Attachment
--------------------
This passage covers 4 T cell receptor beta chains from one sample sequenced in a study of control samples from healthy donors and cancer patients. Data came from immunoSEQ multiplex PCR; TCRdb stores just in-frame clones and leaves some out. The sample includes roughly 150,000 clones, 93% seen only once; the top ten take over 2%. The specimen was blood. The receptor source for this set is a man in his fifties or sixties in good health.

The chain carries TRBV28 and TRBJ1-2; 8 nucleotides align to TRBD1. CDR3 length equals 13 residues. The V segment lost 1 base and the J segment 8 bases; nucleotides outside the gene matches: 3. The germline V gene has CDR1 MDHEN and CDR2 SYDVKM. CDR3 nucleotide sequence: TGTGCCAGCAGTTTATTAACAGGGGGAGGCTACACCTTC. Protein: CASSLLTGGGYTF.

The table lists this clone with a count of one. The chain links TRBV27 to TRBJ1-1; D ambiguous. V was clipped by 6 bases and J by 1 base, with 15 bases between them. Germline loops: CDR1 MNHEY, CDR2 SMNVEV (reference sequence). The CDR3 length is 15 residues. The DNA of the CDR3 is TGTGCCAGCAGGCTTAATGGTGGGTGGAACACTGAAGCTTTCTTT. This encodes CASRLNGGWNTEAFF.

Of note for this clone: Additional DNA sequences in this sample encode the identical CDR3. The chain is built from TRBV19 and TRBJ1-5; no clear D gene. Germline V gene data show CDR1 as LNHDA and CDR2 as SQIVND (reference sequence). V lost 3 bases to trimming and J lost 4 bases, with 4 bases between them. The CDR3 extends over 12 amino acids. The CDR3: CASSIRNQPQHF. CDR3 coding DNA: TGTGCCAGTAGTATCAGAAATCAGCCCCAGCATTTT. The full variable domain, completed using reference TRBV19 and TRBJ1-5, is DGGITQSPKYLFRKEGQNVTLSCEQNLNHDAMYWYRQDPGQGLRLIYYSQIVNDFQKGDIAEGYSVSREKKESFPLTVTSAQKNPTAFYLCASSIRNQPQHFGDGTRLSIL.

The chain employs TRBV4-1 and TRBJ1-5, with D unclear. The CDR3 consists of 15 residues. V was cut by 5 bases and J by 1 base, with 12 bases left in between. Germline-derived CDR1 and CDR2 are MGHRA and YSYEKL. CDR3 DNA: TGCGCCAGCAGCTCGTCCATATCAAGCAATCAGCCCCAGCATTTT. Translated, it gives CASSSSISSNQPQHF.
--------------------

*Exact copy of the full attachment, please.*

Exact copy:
This passage covers 4 T cell receptor beta chains from one sample sequenced in a study of control samples from healthy donors and cancer patients. Data came from immunoSEQ multiplex PCR; TCRdb stores just in-frame clones and leaves some out. The sample includes roughly 150,000 clones, 93% seen only once; the top ten take over 2%. The specimen was blood. The receptor source for this set is a man in his fifties or sixties in good health.

The chain carries TRBV28 and TRBJ1-2; 8 nucleotides align to TRBD1. CDR3 length equals 13 residues. The V segment lost 1 base and the J segment 8 bases; nucleotides outside the gene matches: 3. The germline V gene has CDR1 MDHEN and CDR2 SYDVKM. CDR3 nucleotide sequence: TGTGCCAGCAGTTTATTAACAGGGGGAGGCTACACCTTC. Protein: CASSLLTGGGYTF.

The table lists this clone with a count of one. The chain links TRBV27 to TRBJ1-1; D ambiguous. V was clipped by 6 bases and J by 1 base, with 15 bases between them. Germline loops: CDR1 MNHEY, CDR2 SMNVEV (reference sequence). The CDR3 length is 15 residues. The DNA of the CDR3 is TGTGCCAGCAGGCTTAATGGTGGGTGGAACACTGAAGCTTTCTTT. This encodes CASRLNGGWNTEAFF.

Of note for this clone: Additional DNA sequences in this sample encode the identical CDR3. The chain is built from TRBV19 and TRBJ1-5; no clear D gene. Germline V gene data show CDR1 as LNHDA and CDR2 as SQIVND (reference sequence). V lost 3 bases to trimming and J lost 4 bases, with 4 bases between them. The CDR3 extends over 12 amino acids. The CDR3: CASSIRNQPQHF. CDR3 coding DNA: TGTGCCAGTAGTATCAGAAATCAGCCCCAGCATTTT. The full variable domain, completed using reference TRBV19 and TRBJ1-5, is DGGITQSPKYLFRKEGQNVTLSCEQNLNHDAMYWYRQDPGQGLRLIYYSQIVNDFQKGDIAEGYSVSREKKESFPLTVTSAQKNPTAFYLCASSIRNQPQHFGDGTRLSIL.

The chain employs TRBV4-1 and TRBJ1-5, with D unclear. The CDR3 consists of 15 residues. V was cut by 5 bases and J by 1 base, with 12 bases left in between. Germline-derived CDR1 and CDR2 are MGHRA and YSYEKL. CDR3 DNA: TGCGCCAGCAGCTCGTCCATATCAAGCAATCAGCCCCAGCATTTT. Translated, it gives CASSSSISSNQPQHF.